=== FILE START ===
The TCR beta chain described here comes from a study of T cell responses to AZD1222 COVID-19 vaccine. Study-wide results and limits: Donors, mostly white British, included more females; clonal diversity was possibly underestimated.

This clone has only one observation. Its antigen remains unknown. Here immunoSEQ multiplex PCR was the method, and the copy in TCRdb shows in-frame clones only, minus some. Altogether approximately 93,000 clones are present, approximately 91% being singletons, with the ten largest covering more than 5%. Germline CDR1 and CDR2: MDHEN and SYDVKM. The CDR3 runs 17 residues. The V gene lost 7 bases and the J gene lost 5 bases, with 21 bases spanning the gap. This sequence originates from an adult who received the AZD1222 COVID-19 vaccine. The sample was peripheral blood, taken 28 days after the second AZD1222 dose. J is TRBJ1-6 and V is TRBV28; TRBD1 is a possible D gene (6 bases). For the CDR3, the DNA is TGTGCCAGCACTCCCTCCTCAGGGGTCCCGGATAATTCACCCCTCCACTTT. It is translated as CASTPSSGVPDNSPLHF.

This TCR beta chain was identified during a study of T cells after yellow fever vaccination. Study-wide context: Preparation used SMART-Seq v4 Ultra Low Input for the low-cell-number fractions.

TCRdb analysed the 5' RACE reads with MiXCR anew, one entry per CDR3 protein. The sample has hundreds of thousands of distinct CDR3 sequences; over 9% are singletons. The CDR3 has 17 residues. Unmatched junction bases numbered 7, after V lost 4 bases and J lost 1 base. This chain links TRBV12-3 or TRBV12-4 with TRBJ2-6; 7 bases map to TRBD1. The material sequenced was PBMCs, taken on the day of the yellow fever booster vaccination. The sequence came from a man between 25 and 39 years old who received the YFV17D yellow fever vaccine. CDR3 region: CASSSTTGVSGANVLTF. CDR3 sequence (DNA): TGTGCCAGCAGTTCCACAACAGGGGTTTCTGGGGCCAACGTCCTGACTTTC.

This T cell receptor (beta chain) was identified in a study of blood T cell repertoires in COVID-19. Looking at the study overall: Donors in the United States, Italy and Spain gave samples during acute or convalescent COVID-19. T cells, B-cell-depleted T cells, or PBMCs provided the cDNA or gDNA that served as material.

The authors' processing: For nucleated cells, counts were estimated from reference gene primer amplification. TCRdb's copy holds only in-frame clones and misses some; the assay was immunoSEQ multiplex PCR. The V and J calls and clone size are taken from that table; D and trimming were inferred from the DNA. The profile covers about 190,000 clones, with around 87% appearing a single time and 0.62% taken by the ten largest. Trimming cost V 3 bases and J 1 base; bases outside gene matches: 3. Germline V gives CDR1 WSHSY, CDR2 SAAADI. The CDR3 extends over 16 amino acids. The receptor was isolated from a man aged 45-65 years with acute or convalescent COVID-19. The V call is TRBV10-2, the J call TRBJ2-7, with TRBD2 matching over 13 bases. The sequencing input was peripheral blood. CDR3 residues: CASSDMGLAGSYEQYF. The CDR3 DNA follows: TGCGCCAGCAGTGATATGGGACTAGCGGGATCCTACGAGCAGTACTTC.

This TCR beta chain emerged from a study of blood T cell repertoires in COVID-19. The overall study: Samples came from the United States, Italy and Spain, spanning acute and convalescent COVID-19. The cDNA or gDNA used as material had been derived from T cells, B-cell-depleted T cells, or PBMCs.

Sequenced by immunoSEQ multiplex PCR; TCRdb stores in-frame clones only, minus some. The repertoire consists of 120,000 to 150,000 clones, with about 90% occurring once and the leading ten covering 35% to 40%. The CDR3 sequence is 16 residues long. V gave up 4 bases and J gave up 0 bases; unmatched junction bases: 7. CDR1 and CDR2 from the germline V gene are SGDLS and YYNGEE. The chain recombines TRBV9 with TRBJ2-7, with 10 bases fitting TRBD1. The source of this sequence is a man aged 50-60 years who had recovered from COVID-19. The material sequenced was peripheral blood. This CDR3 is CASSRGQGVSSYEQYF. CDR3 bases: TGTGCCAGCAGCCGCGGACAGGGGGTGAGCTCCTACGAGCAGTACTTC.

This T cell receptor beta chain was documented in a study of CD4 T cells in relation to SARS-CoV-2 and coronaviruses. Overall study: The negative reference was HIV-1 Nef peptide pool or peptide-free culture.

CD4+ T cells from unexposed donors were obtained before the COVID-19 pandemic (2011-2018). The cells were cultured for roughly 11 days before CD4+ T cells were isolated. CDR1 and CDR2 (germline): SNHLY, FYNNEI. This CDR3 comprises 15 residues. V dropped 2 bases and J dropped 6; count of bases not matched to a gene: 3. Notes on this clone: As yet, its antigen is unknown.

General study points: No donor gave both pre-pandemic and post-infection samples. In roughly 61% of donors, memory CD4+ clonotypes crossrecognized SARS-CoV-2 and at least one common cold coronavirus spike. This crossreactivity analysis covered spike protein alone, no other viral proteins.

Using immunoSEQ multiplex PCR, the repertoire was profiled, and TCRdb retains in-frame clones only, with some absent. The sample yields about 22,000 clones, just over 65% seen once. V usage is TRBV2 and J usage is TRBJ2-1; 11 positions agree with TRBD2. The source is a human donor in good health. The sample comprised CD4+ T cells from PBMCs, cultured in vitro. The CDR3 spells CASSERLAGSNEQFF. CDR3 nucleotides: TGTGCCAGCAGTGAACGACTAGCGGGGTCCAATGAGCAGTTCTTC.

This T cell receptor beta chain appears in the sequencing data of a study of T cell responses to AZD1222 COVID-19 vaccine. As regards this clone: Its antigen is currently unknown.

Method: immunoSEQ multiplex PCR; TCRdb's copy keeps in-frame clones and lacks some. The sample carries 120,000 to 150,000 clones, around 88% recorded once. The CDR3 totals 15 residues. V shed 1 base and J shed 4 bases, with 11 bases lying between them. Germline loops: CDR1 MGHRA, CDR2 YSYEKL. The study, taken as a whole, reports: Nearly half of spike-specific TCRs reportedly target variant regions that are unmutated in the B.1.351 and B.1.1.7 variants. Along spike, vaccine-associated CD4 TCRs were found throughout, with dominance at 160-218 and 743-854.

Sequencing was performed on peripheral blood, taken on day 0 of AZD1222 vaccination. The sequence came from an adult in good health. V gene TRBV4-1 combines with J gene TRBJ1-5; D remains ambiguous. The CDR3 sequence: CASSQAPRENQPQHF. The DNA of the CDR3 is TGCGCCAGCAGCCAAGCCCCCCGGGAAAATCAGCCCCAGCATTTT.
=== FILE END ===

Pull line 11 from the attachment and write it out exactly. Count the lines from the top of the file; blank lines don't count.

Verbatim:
General study points: No donor gave both pre-pandemic and post-infection samples. In roughly 61% of donors, memory CD4+ clonotypes crossrecognized SARS-CoV-2 and at least one common cold coronavirus spike. This crossreactivity analysis covered spike protein alone, no other viral proteins.